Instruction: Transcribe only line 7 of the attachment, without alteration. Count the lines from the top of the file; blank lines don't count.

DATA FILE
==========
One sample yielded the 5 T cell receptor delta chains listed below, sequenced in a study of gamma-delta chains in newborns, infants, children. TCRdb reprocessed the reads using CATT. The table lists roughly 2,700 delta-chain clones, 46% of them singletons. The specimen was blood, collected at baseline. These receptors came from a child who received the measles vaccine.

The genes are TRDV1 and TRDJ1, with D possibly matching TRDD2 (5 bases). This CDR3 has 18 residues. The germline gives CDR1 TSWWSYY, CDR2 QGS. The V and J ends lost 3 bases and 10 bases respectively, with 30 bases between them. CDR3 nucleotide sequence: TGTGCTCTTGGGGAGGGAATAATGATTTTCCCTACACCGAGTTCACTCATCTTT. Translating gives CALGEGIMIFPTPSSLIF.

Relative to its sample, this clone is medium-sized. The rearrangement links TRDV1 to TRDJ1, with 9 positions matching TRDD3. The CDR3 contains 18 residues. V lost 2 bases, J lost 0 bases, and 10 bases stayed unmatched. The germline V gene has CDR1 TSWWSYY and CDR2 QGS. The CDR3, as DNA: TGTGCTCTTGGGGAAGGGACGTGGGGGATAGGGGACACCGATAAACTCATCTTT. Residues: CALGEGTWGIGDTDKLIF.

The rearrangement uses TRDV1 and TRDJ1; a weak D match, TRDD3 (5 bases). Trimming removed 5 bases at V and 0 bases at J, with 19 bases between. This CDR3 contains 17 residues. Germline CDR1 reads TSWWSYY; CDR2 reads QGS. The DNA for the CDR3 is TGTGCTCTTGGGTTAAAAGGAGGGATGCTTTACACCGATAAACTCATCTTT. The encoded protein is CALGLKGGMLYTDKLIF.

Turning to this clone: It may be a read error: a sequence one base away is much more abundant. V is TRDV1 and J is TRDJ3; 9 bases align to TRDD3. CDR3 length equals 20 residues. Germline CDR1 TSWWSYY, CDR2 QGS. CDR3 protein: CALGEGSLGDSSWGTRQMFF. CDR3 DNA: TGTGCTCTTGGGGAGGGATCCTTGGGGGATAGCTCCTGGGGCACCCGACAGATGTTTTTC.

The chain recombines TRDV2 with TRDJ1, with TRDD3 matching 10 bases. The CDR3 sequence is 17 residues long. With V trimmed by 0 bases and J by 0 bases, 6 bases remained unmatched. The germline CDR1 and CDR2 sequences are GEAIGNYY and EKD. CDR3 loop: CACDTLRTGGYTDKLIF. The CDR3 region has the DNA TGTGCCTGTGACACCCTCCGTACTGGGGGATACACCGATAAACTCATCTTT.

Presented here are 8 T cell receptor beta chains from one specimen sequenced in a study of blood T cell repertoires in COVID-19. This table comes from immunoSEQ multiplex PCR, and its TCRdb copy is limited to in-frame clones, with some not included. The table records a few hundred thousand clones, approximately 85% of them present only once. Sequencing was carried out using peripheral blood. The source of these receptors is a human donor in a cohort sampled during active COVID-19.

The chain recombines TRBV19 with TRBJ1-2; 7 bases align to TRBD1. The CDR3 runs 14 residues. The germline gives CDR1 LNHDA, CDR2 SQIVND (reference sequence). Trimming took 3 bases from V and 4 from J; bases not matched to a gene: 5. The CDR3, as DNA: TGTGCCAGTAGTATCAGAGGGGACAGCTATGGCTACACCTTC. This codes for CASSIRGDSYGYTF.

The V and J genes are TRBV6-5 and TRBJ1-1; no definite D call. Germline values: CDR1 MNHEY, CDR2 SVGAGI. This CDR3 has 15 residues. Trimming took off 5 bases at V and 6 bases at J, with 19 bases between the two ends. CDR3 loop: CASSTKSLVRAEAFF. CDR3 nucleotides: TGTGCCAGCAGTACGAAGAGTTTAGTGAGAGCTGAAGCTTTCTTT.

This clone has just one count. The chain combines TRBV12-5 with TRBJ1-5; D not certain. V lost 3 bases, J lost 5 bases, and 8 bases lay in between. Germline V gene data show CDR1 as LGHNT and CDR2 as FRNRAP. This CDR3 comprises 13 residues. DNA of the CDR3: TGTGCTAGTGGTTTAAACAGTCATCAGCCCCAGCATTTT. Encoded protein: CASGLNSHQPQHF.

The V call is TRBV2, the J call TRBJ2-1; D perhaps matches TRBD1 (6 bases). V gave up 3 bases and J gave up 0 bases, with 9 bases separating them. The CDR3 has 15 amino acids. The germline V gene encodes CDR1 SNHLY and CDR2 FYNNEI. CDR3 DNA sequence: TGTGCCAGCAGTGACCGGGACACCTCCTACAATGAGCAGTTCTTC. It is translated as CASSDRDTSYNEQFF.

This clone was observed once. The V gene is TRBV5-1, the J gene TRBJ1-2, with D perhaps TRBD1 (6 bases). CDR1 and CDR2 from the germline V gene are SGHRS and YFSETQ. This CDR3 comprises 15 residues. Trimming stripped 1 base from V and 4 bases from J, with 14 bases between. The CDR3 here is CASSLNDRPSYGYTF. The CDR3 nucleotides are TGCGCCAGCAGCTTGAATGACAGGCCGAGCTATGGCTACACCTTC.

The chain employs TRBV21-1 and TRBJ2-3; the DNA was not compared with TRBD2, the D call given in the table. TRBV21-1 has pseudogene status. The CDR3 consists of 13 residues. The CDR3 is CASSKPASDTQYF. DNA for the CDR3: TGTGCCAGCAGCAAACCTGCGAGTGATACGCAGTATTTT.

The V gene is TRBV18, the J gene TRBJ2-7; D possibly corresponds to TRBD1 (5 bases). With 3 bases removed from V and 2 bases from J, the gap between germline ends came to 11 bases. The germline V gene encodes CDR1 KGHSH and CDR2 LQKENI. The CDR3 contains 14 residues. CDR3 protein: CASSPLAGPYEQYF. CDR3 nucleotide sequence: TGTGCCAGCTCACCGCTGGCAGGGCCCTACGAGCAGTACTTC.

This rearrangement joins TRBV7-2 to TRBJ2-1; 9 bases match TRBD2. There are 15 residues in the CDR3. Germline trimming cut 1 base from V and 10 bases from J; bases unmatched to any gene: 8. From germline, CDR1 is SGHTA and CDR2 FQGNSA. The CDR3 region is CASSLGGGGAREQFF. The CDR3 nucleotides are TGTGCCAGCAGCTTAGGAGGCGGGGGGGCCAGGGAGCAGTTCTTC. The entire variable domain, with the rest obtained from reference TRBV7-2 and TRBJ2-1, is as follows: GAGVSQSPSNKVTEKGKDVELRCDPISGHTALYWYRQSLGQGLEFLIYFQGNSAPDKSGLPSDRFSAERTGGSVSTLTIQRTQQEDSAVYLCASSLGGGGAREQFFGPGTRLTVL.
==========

Presented here are 8 T cell receptor beta chains from one specimen sequenced in a study of blood T cell repertoires in COVID-19. This table comes from immunoSEQ multiplex PCR, and its TCRdb copy is limited to in-frame clones, with some not included. The table records a few hundred thousand clones, approximately 85% of them present only once. Sequencing was carried out using peripheral blood. The source of these receptors is a human donor in a cohort sampled during active COVID-19.